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[Mokume-Gane] Seamless Join Band Ring


#1

Well off I go in yet another direction.

I have recently begun to try my hand (again) at Mokume. But I
am failing to come up with a satisfactory solution to the
following. A seamless join in a mens band.

I am creating a ring (band) with the traditional wood grain
pattern. What I am failing at is creating a band with the grain
running horizontally around the ring, with a “seamless” join
where the ends meet to form the band…

This is a sandwich of green, yellow and red gold with silver in
between for etching to “raise the grain”

I probably would be happy with my results if I hadn’t, some time
ago, seen a beautiful mens band, with mokume running around the
band “a seamless flow where you could not find an end or
beginning of the pattern”. This “mokume pattern” appeared to be
welded to a yellow gold band with a rolled edge trim. Although
I’m sure it’s possible (I think) to have the yellow gold "base"
incorporated into the billet and hammer forming the rolled edge.
Wonderful work!

Now I can “fake” this effect by adding metal pieces at the join
and welding. But I don’t think this is the proper technique.
And getting it attached to the yellow gold band with a rolled
edge, well I haven’t even attemped this yet.

Any Mokume workers out there that are willing to share their
expertise?

TIA

John g


#2

Could it be that the ring was made from a pice of mokume that
was as thick as the ring was wide? The hole for the finger would
then be drilled/bored & the outside diameter, sawed or turned.

That’s one way to make a ring as you described. I don’t have a
clue how you could size it without leaving some identifying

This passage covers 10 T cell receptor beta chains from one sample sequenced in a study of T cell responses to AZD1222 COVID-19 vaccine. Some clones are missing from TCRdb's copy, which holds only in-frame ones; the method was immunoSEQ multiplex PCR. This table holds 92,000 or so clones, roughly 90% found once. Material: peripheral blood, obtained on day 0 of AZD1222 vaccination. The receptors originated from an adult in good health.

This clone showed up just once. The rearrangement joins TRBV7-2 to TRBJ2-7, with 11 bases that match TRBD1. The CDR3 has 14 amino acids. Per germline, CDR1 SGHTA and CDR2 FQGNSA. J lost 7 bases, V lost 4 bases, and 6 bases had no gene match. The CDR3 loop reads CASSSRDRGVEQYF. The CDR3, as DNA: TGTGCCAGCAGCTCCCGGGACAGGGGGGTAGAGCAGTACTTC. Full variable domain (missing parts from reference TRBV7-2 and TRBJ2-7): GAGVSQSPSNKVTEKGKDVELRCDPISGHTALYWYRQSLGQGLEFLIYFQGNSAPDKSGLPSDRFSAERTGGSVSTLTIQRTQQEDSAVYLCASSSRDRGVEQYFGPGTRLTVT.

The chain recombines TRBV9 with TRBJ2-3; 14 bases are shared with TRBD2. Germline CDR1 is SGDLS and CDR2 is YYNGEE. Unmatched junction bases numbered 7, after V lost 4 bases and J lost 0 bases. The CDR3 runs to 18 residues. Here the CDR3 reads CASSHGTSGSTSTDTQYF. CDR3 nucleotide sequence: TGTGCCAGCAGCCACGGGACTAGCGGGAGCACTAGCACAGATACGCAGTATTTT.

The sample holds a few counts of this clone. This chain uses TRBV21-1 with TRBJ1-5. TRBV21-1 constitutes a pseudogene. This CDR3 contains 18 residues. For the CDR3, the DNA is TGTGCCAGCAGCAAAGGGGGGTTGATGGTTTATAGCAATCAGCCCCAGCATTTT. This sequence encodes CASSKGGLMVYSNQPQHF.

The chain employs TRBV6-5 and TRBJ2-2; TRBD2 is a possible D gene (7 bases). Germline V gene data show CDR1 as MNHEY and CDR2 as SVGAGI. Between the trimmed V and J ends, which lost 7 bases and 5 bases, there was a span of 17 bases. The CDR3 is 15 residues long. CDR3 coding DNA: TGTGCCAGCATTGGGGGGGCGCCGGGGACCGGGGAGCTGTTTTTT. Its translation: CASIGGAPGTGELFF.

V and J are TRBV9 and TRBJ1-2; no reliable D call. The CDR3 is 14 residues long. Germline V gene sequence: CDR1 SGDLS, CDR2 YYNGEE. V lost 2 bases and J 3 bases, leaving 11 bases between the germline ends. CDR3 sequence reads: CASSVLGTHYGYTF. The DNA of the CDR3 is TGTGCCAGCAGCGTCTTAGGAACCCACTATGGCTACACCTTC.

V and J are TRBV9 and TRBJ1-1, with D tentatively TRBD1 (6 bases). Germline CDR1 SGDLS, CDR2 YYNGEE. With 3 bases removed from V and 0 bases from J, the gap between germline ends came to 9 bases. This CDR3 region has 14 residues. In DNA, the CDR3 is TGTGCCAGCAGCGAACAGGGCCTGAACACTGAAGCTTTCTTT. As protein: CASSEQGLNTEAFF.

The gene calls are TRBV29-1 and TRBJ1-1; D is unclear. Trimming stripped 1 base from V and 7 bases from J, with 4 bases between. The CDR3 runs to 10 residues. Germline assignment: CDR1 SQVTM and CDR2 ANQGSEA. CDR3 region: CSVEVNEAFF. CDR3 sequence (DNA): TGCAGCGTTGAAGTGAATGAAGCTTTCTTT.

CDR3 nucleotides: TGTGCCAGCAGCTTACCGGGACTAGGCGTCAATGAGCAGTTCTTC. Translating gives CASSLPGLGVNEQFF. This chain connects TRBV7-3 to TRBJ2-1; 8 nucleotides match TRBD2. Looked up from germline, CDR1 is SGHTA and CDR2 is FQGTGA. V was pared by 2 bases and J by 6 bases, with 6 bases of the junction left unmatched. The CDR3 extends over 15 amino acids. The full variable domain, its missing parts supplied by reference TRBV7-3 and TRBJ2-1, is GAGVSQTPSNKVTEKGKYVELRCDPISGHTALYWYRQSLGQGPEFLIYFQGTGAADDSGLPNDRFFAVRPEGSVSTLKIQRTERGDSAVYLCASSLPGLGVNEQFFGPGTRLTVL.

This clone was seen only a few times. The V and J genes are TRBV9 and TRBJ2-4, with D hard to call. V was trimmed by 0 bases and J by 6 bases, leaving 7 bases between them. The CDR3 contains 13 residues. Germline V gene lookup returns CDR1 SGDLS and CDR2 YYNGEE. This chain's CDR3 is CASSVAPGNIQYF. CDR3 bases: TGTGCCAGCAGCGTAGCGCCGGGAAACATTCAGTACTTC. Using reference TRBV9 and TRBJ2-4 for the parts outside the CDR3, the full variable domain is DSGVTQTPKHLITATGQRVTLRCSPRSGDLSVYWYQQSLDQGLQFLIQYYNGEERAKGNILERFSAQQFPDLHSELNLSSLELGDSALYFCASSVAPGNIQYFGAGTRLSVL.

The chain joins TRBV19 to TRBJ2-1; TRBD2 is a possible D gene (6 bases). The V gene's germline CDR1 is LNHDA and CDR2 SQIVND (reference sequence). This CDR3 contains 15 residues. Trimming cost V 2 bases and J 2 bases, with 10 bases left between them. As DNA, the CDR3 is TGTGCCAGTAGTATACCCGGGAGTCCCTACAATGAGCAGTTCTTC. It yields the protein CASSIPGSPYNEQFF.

marks.

Dave


#3

Dave,

Yea, I thought about that but just can’t believe there isn’t an
easier or better method. I’ll keep experimenting. It’s
possible that cutting on a diagnal as Ron (Wintermte1@aol.com)
suggested with proper thought and design is the true answer.
Still hoping for more feedback.

John g


#4

Hello John,

It is easier to get a seamless look if you don’t use too many
layers in your mokume. Solder the joint before you do any
patterning. Make sure that the ends are cut true and match up
without any light showing through. Make sure that the ends are
lined up so that the layers meet. I Would think that yellow
solder would give the best match. After soldering you can do the
patterning any way you like.

You could insert a liner that is wider than the mokume and
expand the edges with a dappling punch.

I hope this helps

Timothy A. Hansen

tahandcraft@earthlink.net
www.home.earthlink.net~tahhandcraft


#5

John, Did you see several rings without a seam in the Mokume?
Perhaps you just saw a lucky one.

Pauline


#6

I’ve had some luck cutting on a very gentle S-curve diagonal.
Obviously, you need to examine the metal closely to see where
the cut will best fit with the design in the metal. It’s
critical to saw at a 90 degree angle. And I cut a length that is
about 1 mm longer than required, so that I have a little leeway
to file back. When you solder, use just a tiny bit of solder.
And brush both side of the metal (but not on the vertical solder
joint) with yellow ochre to keep the solder from running over
the pattern.

Good luck

Virginia Lyons


#7

This is a question which I have also asked (sort of). Alas, not
one I have answered for myself yet! I feel it would be possible
to take a smaller, thick round billet of mokume, and punch
through the middle. Then take the resultant “washer” and work
the inside edge upward, in an axial direction to the plane of
the washer. then, perhaps at the same time, work the outer edge
inward, to form a ring. Further forge and grind until the ring
is sized. Could this possibly work? I have plans to try this,
just haven’t gotten around to it yet! Opinions, please!


#8

Talking completely through my hat (because I haven’t tried it
yet), would it work to make two slices across the m-g, and but
the ends together? You’d have two seams, but I’d think you’d
maximize your chances of getting matches at both of them, as the
slices would come off the billet right next to each other.

XXYY (Boy, it’s hard to describe a process and have
X Y any assuranceit comes across!). Anyway, what I’m
X Y talking about is cutting one straight slice (the
X Y X’s), and another straight slice (the Y’s),
XXYY rounding them and butting the ends together for
soldering. Someone let me know if it works!